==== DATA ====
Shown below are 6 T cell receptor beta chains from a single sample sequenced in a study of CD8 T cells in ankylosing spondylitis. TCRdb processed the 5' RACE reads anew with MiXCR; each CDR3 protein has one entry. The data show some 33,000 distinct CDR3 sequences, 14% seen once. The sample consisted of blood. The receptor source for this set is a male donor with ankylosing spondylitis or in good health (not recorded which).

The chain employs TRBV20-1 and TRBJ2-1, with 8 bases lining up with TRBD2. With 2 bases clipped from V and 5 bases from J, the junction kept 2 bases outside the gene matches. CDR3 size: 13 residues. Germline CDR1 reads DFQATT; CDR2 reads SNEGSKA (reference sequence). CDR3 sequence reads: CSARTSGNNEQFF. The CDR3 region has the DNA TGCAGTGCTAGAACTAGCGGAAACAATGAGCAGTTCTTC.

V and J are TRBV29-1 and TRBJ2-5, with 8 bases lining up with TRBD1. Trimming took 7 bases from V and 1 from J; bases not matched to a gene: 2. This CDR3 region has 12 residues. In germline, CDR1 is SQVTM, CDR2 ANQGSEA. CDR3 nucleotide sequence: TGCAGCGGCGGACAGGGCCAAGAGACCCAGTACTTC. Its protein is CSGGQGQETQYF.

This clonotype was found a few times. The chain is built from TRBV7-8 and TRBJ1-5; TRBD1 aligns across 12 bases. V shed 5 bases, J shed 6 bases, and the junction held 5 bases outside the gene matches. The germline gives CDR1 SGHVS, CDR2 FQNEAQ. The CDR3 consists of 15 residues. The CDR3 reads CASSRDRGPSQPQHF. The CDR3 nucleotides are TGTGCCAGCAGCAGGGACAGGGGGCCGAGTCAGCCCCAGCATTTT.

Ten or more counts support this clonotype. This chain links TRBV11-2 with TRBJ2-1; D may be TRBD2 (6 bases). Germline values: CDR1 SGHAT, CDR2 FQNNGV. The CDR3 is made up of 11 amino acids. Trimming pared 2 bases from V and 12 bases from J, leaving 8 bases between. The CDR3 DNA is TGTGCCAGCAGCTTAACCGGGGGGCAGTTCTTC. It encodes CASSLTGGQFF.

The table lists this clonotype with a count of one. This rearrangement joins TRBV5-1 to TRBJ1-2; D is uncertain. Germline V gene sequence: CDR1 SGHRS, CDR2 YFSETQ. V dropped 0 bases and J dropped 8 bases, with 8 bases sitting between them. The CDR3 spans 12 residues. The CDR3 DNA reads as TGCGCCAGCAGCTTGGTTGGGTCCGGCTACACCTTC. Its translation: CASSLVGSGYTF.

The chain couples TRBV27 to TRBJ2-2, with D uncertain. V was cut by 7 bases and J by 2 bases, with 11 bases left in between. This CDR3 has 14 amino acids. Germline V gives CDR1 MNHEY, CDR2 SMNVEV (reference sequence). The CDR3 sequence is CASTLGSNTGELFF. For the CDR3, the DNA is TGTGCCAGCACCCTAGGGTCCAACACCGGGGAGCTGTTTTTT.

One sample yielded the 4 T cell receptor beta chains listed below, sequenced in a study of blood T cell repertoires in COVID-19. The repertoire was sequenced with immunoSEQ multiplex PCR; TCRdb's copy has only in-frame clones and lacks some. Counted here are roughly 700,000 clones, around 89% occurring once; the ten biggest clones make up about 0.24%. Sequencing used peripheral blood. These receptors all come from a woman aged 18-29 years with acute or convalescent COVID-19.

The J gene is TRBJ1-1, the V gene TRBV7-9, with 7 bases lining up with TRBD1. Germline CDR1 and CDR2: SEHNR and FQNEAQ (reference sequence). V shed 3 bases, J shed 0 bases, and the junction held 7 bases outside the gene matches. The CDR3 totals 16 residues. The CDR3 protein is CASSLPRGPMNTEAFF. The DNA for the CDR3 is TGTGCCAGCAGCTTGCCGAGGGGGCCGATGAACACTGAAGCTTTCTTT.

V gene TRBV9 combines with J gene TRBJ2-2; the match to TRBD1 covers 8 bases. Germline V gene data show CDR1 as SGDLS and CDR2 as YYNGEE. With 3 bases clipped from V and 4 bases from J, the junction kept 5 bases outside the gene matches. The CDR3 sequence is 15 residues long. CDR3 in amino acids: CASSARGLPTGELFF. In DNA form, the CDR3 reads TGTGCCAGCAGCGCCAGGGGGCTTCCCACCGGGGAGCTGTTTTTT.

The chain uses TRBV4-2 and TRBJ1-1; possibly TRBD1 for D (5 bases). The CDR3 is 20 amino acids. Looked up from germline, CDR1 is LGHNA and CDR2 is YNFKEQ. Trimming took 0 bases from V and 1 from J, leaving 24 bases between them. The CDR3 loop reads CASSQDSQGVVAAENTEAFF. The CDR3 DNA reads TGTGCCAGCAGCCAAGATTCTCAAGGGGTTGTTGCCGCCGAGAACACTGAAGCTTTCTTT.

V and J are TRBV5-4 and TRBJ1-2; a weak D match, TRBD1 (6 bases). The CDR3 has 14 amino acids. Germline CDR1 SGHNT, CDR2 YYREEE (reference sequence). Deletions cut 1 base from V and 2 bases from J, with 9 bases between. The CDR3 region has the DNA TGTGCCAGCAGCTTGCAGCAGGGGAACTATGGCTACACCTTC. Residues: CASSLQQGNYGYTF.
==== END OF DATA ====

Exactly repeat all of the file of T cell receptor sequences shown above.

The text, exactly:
Shown below are 6 T cell receptor beta chains from a single sample sequenced in a study of CD8 T cells in ankylosing spondylitis. TCRdb processed the 5' RACE reads anew with MiXCR; each CDR3 protein has one entry. The data show some 33,000 distinct CDR3 sequences, 14% seen once. The sample consisted of blood. The receptor source for this set is a male donor with ankylosing spondylitis or in good health (not recorded which).

The chain employs TRBV20-1 and TRBJ2-1, with 8 bases lining up with TRBD2. With 2 bases clipped from V and 5 bases from J, the junction kept 2 bases outside the gene matches. CDR3 size: 13 residues. Germline CDR1 reads DFQATT; CDR2 reads SNEGSKA (reference sequence). CDR3 sequence reads: CSARTSGNNEQFF. The CDR3 region has the DNA TGCAGTGCTAGAACTAGCGGAAACAATGAGCAGTTCTTC.

V and J are TRBV29-1 and TRBJ2-5, with 8 bases lining up with TRBD1. Trimming took 7 bases from V and 1 from J; bases not matched to a gene: 2. This CDR3 region has 12 residues. In germline, CDR1 is SQVTM, CDR2 ANQGSEA. CDR3 nucleotide sequence: TGCAGCGGCGGACAGGGCCAAGAGACCCAGTACTTC. Its protein is CSGGQGQETQYF.

This clonotype was found a few times. The chain is built from TRBV7-8 and TRBJ1-5; TRBD1 aligns across 12 bases. V shed 5 bases, J shed 6 bases, and the junction held 5 bases outside the gene matches. The germline gives CDR1 SGHVS, CDR2 FQNEAQ. The CDR3 consists of 15 residues. The CDR3 reads CASSRDRGPSQPQHF. The CDR3 nucleotides are TGTGCCAGCAGCAGGGACAGGGGGCCGAGTCAGCCCCAGCATTTT.

Ten or more counts support this clonotype. This chain links TRBV11-2 with TRBJ2-1; D may be TRBD2 (6 bases). Germline values: CDR1 SGHAT, CDR2 FQNNGV. The CDR3 is made up of 11 amino acids. Trimming pared 2 bases from V and 12 bases from J, leaving 8 bases between. The CDR3 DNA is TGTGCCAGCAGCTTAACCGGGGGGCAGTTCTTC. It encodes CASSLTGGQFF.

The table lists this clonotype with a count of one. This rearrangement joins TRBV5-1 to TRBJ1-2; D is uncertain. Germline V gene sequence: CDR1 SGHRS, CDR2 YFSETQ. V dropped 0 bases and J dropped 8 bases, with 8 bases sitting between them. The CDR3 spans 12 residues. The CDR3 DNA reads as TGCGCCAGCAGCTTGGTTGGGTCCGGCTACACCTTC. Its translation: CASSLVGSGYTF.

The chain couples TRBV27 to TRBJ2-2, with D uncertain. V was cut by 7 bases and J by 2 bases, with 11 bases left in between. This CDR3 has 14 amino acids. Germline V gives CDR1 MNHEY, CDR2 SMNVEV (reference sequence). The CDR3 sequence is CASTLGSNTGELFF. For the CDR3, the DNA is TGTGCCAGCACCCTAGGGTCCAACACCGGGGAGCTGTTTTTT.

One sample yielded the 4 T cell receptor beta chains listed below, sequenced in a study of blood T cell repertoires in COVID-19. The repertoire was sequenced with immunoSEQ multiplex PCR; TCRdb's copy has only in-frame clones and lacks some. Counted here are roughly 700,000 clones, around 89% occurring once; the ten biggest clones make up about 0.24%. Sequencing used peripheral blood. These receptors all come from a woman aged 18-29 years with acute or convalescent COVID-19.

The J gene is TRBJ1-1, the V gene TRBV7-9, with 7 bases lining up with TRBD1. Germline CDR1 and CDR2: SEHNR and FQNEAQ (reference sequence). V shed 3 bases, J shed 0 bases, and the junction held 7 bases outside the gene matches. The CDR3 totals 16 residues. The CDR3 protein is CASSLPRGPMNTEAFF. The DNA for the CDR3 is TGTGCCAGCAGCTTGCCGAGGGGGCCGATGAACACTGAAGCTTTCTTT.

V gene TRBV9 combines with J gene TRBJ2-2; the match to TRBD1 covers 8 bases. Germline V gene data show CDR1 as SGDLS and CDR2 as YYNGEE. With 3 bases clipped from V and 4 bases from J, the junction kept 5 bases outside the gene matches. The CDR3 sequence is 15 residues long. CDR3 in amino acids: CASSARGLPTGELFF. In DNA form, the CDR3 reads TGTGCCAGCAGCGCCAGGGGGCTTCCCACCGGGGAGCTGTTTTTT.

The chain uses TRBV4-2 and TRBJ1-1; possibly TRBD1 for D (5 bases). The CDR3 is 20 amino acids. Looked up from germline, CDR1 is LGHNA and CDR2 is YNFKEQ. Trimming took 0 bases from V and 1 from J, leaving 24 bases between them. The CDR3 loop reads CASSQDSQGVVAAENTEAFF. The CDR3 DNA reads TGTGCCAGCAGCCAAGATTCTCAAGGGGTTGTTGCCGCCGAGAACACTGAAGCTTTCTTT.

V and J are TRBV5-4 and TRBJ1-2; a weak D match, TRBD1 (6 bases). The CDR3 has 14 amino acids. Germline CDR1 SGHNT, CDR2 YYREEE (reference sequence). Deletions cut 1 base from V and 2 bases from J, with 9 bases between. The CDR3 region has the DNA TGTGCCAGCAGCTTGCAGCAGGGGAACTATGGCTACACCTTC. Residues: CASSLQQGNYGYTF.